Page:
That said, I don’t consider myself a career woman first; even on my Twitter account, “mom” is my first role. But I do identify with my career, too, and don’t want to ignore that calling, either right now.
(Of course, I should note: in my dream job, I’m a freelance writer who works from home and networks with other writers, getting the best of both worlds … but that’s not my reality at the moment).
Jodie’s honest post hit a raw nerve because I do sometimes question myself and wonder if I’m making a mistake working vs. being a SAHM; it’s the age-old mommy-war debate … one that has no right or wrong answer … only what works for you and your family — and is subject to change. I’m not wed to this situation; maybe in the future I’ll discuss a different work schedule with my boss, or maybe we’ll move and I won’t work, or maybe I will, who knows?!
And I can completely see how, to someone who doesn’t send their kids to daycare, it seems like we working moms (I hate that phrase: ALL moms work!) are shucking off our parental responsibilities so we can climb the corporate ladder … but it’s not always that simple. People are motivated by all different things … and it’s hard to generalize why women who don’t necessarily have to work, still choose to work. For me, it’s because I have a good work situation.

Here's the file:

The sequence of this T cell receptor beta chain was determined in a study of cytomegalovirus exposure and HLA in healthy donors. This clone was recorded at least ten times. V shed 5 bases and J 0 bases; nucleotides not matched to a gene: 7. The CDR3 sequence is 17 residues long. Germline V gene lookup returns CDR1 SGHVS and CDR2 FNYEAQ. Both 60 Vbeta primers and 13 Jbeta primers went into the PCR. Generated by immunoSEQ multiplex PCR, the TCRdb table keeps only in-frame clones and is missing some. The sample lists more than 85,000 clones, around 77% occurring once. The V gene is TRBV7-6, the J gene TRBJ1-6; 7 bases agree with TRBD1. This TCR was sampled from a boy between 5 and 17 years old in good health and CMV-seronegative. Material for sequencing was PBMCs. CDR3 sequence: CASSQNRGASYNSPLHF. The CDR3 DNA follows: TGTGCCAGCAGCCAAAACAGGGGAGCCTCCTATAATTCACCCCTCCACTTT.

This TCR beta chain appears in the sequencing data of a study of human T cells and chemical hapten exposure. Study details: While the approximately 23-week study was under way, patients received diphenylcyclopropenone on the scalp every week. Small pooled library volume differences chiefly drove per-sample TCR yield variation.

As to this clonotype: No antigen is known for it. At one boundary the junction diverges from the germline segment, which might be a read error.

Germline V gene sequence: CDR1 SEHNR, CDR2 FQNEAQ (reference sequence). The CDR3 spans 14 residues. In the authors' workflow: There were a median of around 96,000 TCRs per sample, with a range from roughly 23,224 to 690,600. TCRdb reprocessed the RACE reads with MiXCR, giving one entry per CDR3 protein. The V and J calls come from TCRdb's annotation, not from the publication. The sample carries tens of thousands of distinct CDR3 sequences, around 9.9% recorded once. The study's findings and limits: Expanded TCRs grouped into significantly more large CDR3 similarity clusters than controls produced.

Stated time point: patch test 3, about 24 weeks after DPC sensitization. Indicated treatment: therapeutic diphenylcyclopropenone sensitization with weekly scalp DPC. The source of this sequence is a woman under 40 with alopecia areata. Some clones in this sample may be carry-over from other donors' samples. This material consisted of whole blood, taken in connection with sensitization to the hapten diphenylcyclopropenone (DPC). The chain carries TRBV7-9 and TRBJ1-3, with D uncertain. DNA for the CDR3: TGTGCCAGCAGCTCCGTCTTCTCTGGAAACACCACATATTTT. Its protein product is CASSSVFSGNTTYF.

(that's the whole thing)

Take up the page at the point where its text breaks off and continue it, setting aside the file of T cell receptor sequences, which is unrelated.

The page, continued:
[With my family SO far away (and Luis’s too — every trip to see family requires a plane trip and time off), we have no built-in support network here (aside from friends, who are wonderful). But really, there’s no one to help us out if one of us is working late or traveling; it’s just us — so having two flexible work environments is a huge benefit to our situation.]
To be honest, I don’t know if part of my desire to stay working has to do with my specific role at work and/or the amazing babyschool we chose for Maya or what — but I really don’t feel like I’m “dumping” my kid somewhere. I feel good about where she is — and would probably feel differently if I didn’t.